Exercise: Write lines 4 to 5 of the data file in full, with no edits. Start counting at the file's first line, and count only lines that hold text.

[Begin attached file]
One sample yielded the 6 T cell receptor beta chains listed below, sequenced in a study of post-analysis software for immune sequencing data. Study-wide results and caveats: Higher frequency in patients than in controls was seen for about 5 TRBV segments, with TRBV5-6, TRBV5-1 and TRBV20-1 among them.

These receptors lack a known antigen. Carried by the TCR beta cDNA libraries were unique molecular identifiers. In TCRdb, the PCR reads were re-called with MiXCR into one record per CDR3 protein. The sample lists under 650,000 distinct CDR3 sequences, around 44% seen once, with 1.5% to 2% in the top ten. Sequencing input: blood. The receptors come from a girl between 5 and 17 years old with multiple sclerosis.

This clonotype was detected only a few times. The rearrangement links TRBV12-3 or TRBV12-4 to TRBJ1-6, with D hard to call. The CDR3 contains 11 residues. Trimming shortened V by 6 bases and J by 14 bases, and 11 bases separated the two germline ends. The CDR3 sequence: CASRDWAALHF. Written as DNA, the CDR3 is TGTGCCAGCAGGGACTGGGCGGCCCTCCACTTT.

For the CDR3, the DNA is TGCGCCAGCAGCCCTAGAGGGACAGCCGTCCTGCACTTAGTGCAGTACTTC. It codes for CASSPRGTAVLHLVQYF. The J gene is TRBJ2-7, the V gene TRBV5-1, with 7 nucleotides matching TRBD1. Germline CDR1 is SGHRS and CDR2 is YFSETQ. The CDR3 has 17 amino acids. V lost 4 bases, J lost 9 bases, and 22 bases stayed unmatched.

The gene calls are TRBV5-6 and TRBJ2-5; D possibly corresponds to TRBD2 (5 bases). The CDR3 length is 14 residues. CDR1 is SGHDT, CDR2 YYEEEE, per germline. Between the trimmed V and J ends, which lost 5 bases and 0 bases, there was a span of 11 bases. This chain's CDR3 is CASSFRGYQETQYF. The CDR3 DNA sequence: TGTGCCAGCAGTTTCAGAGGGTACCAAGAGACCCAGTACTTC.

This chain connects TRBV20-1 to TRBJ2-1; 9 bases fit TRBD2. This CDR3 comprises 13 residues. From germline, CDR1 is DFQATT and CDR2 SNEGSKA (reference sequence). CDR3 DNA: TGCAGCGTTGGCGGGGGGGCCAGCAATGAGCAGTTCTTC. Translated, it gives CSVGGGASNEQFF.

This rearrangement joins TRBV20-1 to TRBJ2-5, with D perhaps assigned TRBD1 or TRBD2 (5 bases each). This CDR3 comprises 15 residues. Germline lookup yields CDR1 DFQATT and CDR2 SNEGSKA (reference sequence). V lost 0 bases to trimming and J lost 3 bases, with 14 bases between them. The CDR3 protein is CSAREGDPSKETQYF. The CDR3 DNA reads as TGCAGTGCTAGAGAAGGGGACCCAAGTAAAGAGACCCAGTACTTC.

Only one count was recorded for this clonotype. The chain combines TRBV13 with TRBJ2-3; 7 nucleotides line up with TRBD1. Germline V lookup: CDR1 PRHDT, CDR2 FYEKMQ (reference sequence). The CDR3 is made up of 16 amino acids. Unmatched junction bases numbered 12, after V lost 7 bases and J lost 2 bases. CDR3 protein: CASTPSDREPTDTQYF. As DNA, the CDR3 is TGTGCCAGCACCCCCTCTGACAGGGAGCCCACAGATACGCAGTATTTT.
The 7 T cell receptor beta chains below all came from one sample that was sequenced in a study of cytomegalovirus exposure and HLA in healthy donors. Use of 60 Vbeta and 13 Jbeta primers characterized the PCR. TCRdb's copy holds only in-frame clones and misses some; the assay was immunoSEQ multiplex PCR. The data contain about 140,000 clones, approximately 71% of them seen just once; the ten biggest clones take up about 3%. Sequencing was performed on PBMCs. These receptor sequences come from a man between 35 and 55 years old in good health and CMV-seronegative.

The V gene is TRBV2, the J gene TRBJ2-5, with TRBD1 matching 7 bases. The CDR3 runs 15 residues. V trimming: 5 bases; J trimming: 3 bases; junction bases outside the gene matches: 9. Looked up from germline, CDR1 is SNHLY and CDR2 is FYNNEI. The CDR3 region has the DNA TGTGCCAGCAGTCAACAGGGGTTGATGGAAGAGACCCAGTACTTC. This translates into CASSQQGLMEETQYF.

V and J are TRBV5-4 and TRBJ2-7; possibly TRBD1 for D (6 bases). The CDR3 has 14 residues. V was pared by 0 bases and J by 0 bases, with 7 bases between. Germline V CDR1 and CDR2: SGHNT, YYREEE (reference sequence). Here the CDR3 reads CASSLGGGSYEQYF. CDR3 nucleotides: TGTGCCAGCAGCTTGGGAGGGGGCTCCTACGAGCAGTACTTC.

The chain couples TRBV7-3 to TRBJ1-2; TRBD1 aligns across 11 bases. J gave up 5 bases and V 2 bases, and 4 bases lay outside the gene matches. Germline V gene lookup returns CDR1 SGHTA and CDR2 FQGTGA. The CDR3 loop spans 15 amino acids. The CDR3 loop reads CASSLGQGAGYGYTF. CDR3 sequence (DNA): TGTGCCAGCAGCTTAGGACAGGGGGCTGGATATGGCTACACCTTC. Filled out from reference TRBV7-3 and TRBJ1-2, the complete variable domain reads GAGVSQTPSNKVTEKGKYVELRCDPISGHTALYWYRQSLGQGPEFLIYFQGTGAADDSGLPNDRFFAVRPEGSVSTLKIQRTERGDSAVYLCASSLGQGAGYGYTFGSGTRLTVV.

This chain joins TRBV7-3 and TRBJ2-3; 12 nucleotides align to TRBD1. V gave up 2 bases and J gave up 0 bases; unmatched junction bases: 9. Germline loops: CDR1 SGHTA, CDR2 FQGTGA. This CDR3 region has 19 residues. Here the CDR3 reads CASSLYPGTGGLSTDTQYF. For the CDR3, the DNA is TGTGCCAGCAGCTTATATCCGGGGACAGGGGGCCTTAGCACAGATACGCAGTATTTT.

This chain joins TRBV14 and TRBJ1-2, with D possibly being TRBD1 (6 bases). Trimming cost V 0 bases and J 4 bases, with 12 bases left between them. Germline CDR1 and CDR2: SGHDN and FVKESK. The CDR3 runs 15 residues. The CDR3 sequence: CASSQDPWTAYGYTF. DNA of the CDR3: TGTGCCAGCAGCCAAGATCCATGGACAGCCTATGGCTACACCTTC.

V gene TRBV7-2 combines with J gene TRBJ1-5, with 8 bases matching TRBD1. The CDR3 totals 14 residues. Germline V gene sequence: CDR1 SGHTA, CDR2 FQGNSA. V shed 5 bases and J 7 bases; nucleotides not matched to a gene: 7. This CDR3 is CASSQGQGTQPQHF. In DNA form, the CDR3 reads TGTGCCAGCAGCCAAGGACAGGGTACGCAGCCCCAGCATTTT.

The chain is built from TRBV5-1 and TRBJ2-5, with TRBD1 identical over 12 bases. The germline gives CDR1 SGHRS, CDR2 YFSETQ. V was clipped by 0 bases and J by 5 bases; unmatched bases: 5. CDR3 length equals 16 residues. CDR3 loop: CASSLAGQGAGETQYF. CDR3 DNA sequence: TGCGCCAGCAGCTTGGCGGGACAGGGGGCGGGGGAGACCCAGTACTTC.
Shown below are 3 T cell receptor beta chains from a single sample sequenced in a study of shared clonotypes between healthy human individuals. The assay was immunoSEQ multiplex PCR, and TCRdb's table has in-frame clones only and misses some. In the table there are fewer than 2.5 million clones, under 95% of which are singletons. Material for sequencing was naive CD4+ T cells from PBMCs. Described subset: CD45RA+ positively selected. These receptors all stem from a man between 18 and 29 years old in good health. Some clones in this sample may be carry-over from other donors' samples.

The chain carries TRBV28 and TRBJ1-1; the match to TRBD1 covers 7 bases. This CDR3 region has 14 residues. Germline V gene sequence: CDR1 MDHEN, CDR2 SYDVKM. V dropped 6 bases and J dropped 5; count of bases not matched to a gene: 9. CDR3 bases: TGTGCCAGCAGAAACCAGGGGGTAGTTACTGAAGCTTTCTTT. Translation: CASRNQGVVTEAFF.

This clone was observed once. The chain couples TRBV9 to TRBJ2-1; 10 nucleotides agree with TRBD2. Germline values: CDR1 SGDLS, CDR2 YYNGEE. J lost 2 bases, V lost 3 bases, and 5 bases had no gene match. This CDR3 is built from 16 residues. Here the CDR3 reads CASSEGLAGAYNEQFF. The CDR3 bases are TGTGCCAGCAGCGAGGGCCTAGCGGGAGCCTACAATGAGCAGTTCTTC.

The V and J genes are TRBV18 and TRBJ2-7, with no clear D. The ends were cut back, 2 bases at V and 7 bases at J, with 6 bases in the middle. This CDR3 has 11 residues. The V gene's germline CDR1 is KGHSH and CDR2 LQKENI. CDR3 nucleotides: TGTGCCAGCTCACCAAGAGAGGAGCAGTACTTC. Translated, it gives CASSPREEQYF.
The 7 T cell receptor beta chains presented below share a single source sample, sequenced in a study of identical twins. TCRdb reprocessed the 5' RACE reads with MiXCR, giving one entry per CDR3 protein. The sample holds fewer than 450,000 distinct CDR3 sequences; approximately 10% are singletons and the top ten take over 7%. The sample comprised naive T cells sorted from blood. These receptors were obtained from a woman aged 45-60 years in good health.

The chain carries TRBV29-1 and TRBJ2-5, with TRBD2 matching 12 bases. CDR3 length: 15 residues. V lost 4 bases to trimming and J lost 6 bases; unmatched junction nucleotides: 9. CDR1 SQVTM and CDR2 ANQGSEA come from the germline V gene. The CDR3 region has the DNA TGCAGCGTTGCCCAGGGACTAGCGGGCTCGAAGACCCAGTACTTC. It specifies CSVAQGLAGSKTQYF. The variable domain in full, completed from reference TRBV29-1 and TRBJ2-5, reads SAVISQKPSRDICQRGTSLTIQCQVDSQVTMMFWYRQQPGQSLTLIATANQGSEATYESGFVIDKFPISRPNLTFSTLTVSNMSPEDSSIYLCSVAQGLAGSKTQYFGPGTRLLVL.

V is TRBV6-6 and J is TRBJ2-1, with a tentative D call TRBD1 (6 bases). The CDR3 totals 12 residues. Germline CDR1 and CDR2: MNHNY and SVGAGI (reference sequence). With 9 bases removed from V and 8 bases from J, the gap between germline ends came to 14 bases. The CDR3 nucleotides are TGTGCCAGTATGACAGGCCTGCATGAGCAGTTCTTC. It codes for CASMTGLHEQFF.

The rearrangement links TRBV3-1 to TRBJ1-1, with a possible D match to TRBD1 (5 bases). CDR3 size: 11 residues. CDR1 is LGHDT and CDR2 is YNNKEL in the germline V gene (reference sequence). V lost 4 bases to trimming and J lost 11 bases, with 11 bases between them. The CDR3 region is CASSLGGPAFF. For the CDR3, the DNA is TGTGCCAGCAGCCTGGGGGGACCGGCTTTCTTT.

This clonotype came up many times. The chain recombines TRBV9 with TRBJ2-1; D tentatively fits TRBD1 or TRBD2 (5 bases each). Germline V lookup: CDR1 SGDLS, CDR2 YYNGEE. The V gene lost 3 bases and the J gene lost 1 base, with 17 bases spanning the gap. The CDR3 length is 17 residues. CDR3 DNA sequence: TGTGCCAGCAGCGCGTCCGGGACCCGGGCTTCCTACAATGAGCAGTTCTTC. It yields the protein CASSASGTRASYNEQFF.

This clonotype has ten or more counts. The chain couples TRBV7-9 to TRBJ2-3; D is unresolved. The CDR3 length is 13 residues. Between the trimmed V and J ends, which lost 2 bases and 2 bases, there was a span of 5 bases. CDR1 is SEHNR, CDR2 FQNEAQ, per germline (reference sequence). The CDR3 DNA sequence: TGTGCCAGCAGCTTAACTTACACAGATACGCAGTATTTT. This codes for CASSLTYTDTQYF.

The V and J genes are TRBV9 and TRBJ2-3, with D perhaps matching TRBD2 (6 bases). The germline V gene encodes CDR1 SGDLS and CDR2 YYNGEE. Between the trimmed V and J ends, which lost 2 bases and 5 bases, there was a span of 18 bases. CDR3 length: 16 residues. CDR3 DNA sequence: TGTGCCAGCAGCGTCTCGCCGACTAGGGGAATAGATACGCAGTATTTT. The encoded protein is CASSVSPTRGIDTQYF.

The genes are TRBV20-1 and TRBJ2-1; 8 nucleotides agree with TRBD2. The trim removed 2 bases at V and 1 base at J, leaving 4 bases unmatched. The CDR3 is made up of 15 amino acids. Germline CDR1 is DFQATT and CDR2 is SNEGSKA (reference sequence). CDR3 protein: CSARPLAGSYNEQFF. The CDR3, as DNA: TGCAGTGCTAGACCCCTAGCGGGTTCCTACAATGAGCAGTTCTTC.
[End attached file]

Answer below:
For the CDR3, the DNA is TGCGCCAGCAGCCCTAGAGGGACAGCCGTCCTGCACTTAGTGCAGTACTTC. It codes for CASSPRGTAVLHLVQYF. The J gene is TRBJ2-7, the V gene TRBV5-1, with 7 nucleotides matching TRBD1. Germline CDR1 is SGHRS and CDR2 is YFSETQ. The CDR3 has 17 amino acids. V lost 4 bases, J lost 9 bases, and 22 bases stayed unmatched.

The gene calls are TRBV5-6 and TRBJ2-5; D possibly corresponds to TRBD2 (5 bases). The CDR3 length is 14 residues. CDR1 is SGHDT, CDR2 YYEEEE, per germline. Between the trimmed V and J ends, which lost 5 bases and 0 bases, there was a span of 11 bases. This chain's CDR3 is CASSFRGYQETQYF. The CDR3 DNA sequence: TGTGCCAGCAGTTTCAGAGGGTACCAAGAGACCCAGTACTTC.